The effect of acute intragastric vs. intravenous alcohol administration on inflammation markers, blood lipids and gallbladder motility in healthy men
Research output: Contribution to journal › Journal article › Research › peer-review
Ethanol intake increases plasma concentrations of triglycerides and chronic ethanol use impairs lipid metabolism and causes chronic inflammation. The gut plays an important role in metabolic handling of nutrients, including lipids, and a leaky gut associated with alcohol intake, allowing inflammatory signals to the portal vein, has been proposed to constitute a mechanism by which ethanol induces hepatic inflammation. We compared the effects of enteral and parenteral administration of ethanol on a range of circulating inflammation markers (including soluble CD163, a marker of liver macrophage activation), lipids, cholecystokinin (CCK) and fibroblast growth factor 19 (FGF19) as well as gallbladder volume. On two separate and randomized study days, we subjected healthy men (n = 12) to double-blinded intragastric ethanol infusion (IGEI) and isoethanolemic intravenous ethanol infusion (IVEI). Blood was sampled and ultrasonographic evaluation of gallbladder volume was performed at frequent intervals for 4 h after initiation of ethanol administration on both days. Little or no effects were observed on plasma levels of inflammation markers during IGEI and IVEI, respectively. Circulating levels of total, low-density lipoprotein and high-density lipoprotein cholesterol decreased after ethanol administration independently of the administration form. Triglyceride and very low-density lipoprotein (VLDL) cholesterol concentrations increased more after IGEI compared to IVEI. IVEI had no effect on plasma CCK and caused an increased gallbladder volume whereas IGEI elicited a CCK response (P < 0.0001) without affecting gallbladder volume. Circulating FGF19 concentrations decreased equally in response to both ethanol administration forms. In conclusion, by evaluating a range of circulating inflammation markers during IGEI and IVEI we were not able to detect signs of systemic low-grade inflammation originating from the presence of ethanol in the gut. IVEI increased gallbladder volume whereas IGEI increased plasma CCK (with neutral effect on gallbladder volume), increased plasma VLDL cholesterol and triglyceride concentrations; indicating that the enteral route of administration may influence ethanol's effects on lipid metabolism.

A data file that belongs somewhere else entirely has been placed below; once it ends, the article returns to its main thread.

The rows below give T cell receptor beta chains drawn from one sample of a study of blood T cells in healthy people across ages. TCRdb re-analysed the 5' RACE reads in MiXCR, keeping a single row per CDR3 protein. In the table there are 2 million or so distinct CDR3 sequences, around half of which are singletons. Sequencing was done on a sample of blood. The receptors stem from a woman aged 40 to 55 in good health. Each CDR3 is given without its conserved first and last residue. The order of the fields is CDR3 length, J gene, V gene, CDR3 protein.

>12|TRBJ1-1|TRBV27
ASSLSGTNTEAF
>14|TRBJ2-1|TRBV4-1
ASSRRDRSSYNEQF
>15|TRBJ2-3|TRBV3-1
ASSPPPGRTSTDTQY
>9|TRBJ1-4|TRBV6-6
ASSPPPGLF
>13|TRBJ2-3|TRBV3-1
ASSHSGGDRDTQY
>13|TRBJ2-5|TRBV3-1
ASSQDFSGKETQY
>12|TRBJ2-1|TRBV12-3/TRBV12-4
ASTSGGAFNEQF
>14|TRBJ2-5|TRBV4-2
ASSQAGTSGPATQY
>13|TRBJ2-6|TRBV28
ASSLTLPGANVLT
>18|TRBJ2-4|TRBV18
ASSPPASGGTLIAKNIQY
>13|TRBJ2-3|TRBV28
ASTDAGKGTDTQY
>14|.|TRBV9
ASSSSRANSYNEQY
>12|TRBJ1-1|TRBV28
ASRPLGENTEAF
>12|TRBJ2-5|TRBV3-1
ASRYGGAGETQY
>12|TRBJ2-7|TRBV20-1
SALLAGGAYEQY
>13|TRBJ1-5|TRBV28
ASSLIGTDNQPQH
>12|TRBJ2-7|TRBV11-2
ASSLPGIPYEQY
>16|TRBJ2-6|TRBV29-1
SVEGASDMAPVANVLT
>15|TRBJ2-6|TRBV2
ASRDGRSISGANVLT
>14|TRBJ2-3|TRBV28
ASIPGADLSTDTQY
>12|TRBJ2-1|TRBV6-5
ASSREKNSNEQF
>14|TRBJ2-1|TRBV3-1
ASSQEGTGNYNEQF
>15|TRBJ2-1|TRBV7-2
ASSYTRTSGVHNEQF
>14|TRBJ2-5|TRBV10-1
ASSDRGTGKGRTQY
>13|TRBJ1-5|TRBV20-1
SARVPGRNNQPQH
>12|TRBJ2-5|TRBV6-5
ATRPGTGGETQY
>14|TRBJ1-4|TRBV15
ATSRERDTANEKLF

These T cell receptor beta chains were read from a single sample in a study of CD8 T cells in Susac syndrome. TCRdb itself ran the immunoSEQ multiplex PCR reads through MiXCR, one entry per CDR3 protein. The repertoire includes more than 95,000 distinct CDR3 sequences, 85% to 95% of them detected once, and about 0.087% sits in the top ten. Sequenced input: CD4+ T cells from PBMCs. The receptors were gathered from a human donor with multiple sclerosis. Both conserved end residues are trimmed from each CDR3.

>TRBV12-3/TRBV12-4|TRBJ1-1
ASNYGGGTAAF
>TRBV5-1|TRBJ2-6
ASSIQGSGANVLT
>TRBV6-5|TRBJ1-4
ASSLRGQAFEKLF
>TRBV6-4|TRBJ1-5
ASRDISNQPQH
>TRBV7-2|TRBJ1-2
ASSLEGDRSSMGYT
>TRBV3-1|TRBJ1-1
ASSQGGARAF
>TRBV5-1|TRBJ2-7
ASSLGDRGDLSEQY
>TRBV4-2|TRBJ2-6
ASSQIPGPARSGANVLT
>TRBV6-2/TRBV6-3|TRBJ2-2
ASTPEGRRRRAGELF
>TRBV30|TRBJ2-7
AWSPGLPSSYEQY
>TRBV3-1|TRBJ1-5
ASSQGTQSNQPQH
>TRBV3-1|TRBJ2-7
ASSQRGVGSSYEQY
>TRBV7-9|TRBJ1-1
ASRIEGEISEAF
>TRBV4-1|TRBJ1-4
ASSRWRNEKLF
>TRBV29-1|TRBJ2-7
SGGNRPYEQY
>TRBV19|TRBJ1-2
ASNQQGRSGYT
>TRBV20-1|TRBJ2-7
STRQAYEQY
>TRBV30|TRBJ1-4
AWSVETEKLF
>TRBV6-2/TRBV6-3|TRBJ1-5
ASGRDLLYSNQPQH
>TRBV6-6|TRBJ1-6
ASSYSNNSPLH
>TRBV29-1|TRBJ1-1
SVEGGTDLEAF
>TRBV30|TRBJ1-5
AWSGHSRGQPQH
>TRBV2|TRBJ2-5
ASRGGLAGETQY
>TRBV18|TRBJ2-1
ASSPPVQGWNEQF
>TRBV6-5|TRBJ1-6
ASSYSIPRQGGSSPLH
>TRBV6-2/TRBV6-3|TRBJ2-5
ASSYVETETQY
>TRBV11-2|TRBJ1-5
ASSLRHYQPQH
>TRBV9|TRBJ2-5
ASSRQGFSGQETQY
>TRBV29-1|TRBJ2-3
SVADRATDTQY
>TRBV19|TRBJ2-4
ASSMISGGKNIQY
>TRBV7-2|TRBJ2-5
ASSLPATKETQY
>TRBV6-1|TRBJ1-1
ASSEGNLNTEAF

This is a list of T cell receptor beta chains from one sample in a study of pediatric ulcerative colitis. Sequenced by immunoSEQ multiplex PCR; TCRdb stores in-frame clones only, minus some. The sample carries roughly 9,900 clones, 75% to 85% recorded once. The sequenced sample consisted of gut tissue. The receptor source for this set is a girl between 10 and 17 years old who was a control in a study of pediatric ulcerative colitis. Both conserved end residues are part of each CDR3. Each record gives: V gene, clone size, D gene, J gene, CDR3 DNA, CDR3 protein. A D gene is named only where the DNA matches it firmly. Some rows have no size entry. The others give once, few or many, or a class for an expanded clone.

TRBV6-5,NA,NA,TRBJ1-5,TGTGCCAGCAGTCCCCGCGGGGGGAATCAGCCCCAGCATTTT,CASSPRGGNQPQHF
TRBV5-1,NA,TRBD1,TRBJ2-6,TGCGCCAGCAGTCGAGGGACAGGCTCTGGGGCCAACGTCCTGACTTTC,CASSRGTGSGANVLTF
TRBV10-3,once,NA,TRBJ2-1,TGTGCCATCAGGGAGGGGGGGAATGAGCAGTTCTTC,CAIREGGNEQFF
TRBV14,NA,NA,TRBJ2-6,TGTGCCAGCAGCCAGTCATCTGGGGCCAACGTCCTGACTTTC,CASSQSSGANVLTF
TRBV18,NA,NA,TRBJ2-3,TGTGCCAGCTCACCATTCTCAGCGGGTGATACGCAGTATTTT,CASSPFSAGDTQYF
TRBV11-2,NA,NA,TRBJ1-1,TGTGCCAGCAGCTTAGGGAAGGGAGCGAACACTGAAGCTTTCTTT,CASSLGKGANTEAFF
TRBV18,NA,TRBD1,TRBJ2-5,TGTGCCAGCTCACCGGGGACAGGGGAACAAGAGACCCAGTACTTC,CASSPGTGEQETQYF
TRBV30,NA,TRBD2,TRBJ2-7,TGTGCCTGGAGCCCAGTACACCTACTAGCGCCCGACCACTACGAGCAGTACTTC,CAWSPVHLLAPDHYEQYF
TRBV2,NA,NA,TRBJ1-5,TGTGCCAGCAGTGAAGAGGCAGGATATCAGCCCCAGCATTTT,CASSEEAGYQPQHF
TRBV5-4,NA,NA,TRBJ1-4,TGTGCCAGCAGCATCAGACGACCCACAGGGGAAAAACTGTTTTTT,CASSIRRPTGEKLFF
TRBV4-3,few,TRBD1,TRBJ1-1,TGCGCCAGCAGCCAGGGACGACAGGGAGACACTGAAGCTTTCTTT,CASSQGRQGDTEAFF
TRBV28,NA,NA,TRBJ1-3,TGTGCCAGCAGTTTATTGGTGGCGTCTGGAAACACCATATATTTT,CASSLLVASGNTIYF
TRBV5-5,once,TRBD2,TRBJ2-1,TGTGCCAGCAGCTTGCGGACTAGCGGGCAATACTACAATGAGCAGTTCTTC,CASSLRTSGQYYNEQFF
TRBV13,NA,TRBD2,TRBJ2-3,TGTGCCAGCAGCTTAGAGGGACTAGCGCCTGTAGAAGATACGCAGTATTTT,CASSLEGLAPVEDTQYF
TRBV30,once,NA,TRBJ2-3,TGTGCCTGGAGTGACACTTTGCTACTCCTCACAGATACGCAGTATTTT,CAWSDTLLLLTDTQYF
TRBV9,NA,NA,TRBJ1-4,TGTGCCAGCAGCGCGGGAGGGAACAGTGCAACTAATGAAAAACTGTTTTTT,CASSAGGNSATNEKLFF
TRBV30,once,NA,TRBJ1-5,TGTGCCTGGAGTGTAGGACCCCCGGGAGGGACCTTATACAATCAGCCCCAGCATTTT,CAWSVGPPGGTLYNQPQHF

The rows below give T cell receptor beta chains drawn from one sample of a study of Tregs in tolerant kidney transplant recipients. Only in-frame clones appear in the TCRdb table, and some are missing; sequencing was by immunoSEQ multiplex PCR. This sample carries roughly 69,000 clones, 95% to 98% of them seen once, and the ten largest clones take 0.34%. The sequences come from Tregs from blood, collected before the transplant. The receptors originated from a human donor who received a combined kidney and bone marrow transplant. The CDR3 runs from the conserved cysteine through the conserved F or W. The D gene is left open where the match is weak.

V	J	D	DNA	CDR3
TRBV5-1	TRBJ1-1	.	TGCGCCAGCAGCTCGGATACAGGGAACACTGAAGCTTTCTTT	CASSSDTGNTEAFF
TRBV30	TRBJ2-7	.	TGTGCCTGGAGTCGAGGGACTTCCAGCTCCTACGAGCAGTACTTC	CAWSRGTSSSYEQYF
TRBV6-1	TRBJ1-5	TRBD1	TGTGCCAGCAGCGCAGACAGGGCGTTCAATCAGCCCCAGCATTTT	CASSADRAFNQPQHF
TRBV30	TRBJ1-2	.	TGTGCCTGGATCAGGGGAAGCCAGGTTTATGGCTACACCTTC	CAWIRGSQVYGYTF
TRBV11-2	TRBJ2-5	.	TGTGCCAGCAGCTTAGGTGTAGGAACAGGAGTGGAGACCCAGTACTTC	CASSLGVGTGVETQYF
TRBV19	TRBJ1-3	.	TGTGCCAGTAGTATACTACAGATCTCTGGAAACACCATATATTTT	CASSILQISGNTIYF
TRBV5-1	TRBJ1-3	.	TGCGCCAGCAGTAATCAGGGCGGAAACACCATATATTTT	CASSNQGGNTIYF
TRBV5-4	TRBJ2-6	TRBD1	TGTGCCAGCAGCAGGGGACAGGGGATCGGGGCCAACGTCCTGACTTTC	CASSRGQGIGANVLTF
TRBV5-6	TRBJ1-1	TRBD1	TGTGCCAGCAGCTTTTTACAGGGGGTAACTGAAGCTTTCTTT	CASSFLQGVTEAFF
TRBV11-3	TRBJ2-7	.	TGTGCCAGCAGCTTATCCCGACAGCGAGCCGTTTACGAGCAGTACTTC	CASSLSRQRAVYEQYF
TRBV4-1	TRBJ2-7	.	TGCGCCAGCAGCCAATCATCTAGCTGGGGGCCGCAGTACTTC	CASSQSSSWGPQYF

|Number of pages||9|
|Publication status||Published - Sep 2020|